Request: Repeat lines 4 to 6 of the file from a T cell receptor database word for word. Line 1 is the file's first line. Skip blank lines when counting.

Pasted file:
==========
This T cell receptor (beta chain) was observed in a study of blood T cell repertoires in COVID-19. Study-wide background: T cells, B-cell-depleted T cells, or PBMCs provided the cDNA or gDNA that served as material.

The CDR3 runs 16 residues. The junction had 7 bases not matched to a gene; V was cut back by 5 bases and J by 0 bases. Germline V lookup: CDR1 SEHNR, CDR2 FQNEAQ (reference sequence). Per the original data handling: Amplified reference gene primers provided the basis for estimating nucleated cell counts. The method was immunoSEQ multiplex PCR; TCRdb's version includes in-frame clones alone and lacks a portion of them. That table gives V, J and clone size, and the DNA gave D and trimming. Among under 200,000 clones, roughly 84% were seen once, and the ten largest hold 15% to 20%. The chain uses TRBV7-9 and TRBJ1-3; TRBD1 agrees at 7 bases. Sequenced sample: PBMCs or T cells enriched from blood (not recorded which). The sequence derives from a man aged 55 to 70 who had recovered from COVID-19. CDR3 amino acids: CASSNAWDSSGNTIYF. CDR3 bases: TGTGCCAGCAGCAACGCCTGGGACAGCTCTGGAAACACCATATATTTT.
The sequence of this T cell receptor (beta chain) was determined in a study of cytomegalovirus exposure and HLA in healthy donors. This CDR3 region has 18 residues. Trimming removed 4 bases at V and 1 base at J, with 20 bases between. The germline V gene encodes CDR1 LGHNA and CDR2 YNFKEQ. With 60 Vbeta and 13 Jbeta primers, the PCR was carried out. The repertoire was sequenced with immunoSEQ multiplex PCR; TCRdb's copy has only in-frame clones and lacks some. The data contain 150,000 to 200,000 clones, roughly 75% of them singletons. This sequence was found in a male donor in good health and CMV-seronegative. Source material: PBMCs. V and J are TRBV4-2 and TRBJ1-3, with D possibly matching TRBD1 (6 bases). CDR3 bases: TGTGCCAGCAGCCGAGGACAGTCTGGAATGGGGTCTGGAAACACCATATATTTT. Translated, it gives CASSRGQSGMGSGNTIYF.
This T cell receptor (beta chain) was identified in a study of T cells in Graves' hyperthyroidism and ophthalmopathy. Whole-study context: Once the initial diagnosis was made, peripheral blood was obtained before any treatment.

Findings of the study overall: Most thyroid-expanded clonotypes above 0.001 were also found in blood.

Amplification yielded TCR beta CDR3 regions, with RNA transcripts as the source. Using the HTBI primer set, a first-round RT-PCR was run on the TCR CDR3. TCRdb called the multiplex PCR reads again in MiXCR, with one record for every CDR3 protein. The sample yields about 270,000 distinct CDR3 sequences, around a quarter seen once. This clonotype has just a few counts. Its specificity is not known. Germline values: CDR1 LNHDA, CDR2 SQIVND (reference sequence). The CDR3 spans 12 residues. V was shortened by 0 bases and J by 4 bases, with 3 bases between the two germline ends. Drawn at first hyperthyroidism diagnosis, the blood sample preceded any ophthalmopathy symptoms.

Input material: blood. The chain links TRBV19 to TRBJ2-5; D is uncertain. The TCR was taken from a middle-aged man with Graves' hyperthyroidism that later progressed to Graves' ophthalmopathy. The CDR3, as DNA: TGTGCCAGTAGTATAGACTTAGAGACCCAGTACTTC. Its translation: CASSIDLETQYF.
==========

This T cell receptor (beta chain) was identified in a study of T cells in Graves' hyperthyroidism and ophthalmopathy. Whole-study context: Once the initial diagnosis was made, peripheral blood was obtained before any treatment.

Findings of the study overall: Most thyroid-expanded clonotypes above 0.001 were also found in blood.

Amplification yielded TCR beta CDR3 regions, with RNA transcripts as the source. Using the HTBI primer set, a first-round RT-PCR was run on the TCR CDR3. TCRdb called the multiplex PCR reads again in MiXCR, with one record for every CDR3 protein. The sample yields about 270,000 distinct CDR3 sequences, around a quarter seen once. This clonotype has just a few counts. Its specificity is not known. Germline values: CDR1 LNHDA, CDR2 SQIVND (reference sequence). The CDR3 spans 12 residues. V was shortened by 0 bases and J by 4 bases, with 3 bases between the two germline ends. Drawn at first hyperthyroidism diagnosis, the blood sample preceded any ophthalmopathy symptoms.